Search - Biagio Marini, Belinda Sykes, Adrian Chandler :: Giovanni Felices Sances: Missa Solicita / Sacred Motets / Biagio Marini: Fourth Sonata for Violin & Continuo - Musica Fabula

Giovanni Felices Sances: Missa Solicita / Sacred Motets / Biagio Marini: Fourth Sonata for Violin & Continuo - Musica Fabula
Biagio Marini, Belinda Sykes, Adrian Chandler
Giovanni Felices Sances: Missa Solicita / Sacred Motets / Biagio Marini: Fourth Sonata for Violin & Continuo - Musica Fabula
Genre: Classical
  •  Track Listings (17) - Disc #1


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The Lop-sided Pearl
Giordano Bruno | Wherever I am, I am. | 02/15/2010
(5 out of 5 stars)

"Musicologists trace the etymology of the term "baroque" to Portuguese, to the words "perla baroca' meaning an a-symmetrical pearl. Such pearls were once scorned, then highly valued; such is human fashion. In any case, the term 'baroque' in cultural history was first applied to the flamboyant, melodramatic, excessively ornate architecture and sculpture of the 17th C, and from the visual arts the term spilled over into music. And it was appropriate, I think; in place of the highly symmetrical, dispassionate, philosophical music of the late Renaissance, composers of the 17th Century, especially in Italy, pursued an affect of passion unto hysteria, of ornamental virtuosity above all, and of a-symmetrical irregularity as an end in itself. By 1700, a certain amount of reaction had set in; the Arcadian Academy patrons who supported Handel in Rome wanted a more orderly sort of passion, and they got it. One might argue that the "real baroque" was limited to less than a century.

Giovanni Felice Sances (1600-1679) was the epitome of the 'Real Baroque", an almost exact contemporary of the architect/sculptor Gian Lorenzo Bernini (1598-1680), the cultural dictator of Counter-reformation Rome, the avatar of passionate excess. Have you ever visited Rome? Then you've seen Bernini's work. The famous "Three Fountains" in the Piazza Navona, for instance, are Bernini's, as is the flamboyant facade of the Jesuit Church of Jesus. For me personally, the baroque sensibility worked better by far in music than in sculpture or painting; I tolerate Bernini but I adore Italian baroque composers such as Carissimi, Caldara, and.... Giovanni Felice Sances!

And yet, though Sances was trained in his homeland of Italy, he spent the best part of his career - 40 years! - in Vienna, and his influence was upon Austrian and German musical history. His last decade was spent as imperial Kapellmeister, a position later held by Fux. The music recorded on this CD exhibits the taste of Sances's Austrian employers and many of the 'expectations' of the Hapsburg religious establishment. The first motet, for instance (Improperium expectavit cor meum) was written for performance during Holy Week, when instruments were prohibited; it is therefore a 'polyphonic' piece in the conservative structure of the 'prima prattica', but it is also a shockingly bold excursion into chromatic dissonance. It was quite popular in Vienna, one discovers with some surprise; it held a place in the court repertoire until the middle of the 18th C.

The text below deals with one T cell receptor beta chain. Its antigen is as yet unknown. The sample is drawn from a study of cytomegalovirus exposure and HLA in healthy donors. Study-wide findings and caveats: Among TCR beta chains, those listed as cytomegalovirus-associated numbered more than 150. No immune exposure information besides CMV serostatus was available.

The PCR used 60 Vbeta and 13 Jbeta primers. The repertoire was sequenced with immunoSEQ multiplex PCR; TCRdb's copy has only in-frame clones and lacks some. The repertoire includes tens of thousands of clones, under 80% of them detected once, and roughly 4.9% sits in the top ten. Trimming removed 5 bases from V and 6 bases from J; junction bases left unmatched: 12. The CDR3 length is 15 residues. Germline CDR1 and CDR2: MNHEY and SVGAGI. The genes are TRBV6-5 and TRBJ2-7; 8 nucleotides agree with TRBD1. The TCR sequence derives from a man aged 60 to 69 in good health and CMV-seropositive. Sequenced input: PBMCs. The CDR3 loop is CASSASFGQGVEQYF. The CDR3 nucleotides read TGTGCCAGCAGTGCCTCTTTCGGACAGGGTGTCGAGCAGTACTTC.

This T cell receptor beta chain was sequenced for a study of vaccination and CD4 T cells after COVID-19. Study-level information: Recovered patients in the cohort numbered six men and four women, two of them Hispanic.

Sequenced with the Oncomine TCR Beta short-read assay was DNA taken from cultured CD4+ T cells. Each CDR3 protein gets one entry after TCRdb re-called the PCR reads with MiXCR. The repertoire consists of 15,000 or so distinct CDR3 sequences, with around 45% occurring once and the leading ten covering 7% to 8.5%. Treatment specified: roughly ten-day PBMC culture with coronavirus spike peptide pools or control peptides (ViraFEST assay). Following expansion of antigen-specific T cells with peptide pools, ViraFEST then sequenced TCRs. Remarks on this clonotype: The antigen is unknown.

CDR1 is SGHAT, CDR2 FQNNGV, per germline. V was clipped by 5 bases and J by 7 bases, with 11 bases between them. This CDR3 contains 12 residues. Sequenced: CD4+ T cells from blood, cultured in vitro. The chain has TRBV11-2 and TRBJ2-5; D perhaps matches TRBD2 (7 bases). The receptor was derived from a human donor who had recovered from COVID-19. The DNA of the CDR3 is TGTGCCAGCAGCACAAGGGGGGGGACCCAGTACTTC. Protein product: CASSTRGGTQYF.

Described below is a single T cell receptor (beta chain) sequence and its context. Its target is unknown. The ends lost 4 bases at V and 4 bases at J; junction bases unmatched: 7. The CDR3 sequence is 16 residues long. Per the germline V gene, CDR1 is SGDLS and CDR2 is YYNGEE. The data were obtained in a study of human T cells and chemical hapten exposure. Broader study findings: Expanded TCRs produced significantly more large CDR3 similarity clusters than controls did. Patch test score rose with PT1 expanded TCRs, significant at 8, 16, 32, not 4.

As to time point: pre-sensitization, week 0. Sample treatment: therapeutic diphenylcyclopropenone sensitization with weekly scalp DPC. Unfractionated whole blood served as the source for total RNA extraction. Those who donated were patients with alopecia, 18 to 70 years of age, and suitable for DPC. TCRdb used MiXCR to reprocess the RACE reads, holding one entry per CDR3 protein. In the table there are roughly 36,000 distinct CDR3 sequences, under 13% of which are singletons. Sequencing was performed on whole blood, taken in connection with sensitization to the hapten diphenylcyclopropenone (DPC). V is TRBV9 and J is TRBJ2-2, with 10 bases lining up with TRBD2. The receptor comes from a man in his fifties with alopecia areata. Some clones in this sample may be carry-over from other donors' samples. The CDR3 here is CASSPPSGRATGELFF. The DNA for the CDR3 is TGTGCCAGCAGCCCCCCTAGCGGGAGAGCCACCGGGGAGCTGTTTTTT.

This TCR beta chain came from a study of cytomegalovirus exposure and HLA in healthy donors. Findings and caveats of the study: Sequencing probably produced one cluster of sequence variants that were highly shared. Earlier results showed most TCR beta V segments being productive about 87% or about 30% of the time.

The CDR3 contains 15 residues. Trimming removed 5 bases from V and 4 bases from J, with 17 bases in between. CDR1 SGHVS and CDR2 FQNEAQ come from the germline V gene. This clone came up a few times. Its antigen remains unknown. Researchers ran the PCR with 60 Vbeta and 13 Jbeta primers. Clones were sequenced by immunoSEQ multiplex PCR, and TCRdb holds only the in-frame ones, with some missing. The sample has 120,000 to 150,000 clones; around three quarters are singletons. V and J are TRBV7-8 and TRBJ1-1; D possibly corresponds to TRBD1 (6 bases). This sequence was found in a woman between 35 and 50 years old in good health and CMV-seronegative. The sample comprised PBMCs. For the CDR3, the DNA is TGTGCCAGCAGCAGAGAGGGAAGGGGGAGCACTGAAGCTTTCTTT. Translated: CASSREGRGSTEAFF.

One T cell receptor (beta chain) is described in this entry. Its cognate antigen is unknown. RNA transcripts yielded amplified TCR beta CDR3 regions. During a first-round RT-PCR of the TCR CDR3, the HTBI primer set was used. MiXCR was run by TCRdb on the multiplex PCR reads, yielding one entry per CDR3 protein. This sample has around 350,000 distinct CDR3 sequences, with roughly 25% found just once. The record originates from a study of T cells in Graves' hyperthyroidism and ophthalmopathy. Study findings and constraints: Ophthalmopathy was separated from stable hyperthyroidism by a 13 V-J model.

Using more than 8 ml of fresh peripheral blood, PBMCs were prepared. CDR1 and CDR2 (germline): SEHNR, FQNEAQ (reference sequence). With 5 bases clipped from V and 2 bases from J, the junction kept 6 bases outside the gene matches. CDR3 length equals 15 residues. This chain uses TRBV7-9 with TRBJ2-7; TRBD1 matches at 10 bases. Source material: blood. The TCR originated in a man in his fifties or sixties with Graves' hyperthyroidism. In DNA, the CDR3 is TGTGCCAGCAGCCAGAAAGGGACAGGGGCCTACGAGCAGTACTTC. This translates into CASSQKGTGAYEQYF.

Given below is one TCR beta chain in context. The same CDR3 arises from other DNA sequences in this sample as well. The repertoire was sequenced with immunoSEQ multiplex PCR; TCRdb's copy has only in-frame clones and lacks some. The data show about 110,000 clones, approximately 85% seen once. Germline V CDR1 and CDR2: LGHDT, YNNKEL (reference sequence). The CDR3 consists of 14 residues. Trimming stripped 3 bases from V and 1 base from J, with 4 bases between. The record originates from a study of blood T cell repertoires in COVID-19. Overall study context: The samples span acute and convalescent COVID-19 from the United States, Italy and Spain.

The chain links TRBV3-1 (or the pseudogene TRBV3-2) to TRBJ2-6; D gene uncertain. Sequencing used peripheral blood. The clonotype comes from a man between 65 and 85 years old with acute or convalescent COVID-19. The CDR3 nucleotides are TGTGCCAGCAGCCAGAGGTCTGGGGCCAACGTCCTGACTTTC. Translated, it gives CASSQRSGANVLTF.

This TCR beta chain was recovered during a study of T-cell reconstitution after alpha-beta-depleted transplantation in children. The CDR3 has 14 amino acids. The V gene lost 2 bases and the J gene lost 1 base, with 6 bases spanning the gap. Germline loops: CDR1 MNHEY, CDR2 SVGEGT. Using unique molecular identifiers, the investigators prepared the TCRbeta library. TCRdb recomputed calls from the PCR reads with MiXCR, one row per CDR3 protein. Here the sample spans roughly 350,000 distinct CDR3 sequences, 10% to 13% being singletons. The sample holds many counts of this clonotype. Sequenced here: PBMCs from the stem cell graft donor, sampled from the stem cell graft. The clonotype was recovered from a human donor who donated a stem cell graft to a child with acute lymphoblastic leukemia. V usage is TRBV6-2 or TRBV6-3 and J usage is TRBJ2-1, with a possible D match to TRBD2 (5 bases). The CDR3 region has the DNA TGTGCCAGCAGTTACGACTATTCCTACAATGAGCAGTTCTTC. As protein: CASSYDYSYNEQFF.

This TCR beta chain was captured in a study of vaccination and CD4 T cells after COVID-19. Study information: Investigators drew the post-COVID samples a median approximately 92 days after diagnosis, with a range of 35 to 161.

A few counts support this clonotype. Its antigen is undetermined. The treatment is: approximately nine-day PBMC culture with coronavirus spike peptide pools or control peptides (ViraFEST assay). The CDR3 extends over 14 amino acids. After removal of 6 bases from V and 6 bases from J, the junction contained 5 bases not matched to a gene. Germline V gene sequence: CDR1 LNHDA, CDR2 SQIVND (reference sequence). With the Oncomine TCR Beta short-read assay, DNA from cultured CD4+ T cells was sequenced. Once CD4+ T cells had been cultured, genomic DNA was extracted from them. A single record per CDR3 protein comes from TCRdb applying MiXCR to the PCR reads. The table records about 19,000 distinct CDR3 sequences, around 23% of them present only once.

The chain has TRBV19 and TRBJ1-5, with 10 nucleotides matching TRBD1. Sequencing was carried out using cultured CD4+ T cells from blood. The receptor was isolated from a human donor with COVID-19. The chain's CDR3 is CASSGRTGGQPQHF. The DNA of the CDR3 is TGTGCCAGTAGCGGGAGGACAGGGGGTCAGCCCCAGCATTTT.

The Missa Solicita was probably composed in the 1630s or 1640s; the title basically means 'a mass in troubled times'. Even in the 17th C, such a musical setting of the Mass was only performed as such, that is, as part of a real service of the mass, with a real priest in a real church; if there were listeners, they were present first of all as a congregation. Such a service included the Ordinaries (Kyrie, Gloria, Credo, Sanctus, Agnus Dei) with their invariable texts, always separated by the Propers -- the texts of scripture specified in the liturgical calendar for the day of the service -- and the various 'actions of grace' by the clergy. Those Propers were originally sung as plainchant, and that's why many modern concert/ recording performances of polyphonic masses include chant, but from the 15th C on, it became common to substitute "motets' for the Propers. By Sances's era, it was also acceptable to substitute instrumental sonatas, or simply to insert instrumental interludes into a celebration of the Mass. The Missa Solicita recorded here includes nine litany/motets by Sances and a lengthy instrumental sonata by another Italian composer, Biagio Marini (1587-1663).

Sances was a fine composer, I might even say a major composer of his time and place, not just another 'rediscovery' to keep the HIP ensembles busy. His style is hyper-baroque, as excited in affect as a Bernini sculpture of ecstasy. It requires extreme vocal agility, over a huge tessitura. Most of the singing is soloistic and operatic, supported by 'basso continuo' theorbo and/or harp. The ensemble Musica Fabula brings ample resources to this recording: twelve highly skilled singers to choose from, plus violins, gamba, harp, guitars, theorbo, and organ. And what does it all sound like? Well, above all, it's utterly beautiful. Despite its flamboyant ornamentation, it has the serene melodic order of Monteverdi's operas. In fact, it sounds a great deal like Monteverdi, which shouldn't be so surprising since Sances was at the height of his career at the same time that the long-lived Monteverdi was composing his opera Poppea. I can promise, if you enjoy Monteverdi, you'll be thrilled to discover Sances as perhaps his most passionate 'baroque' successor."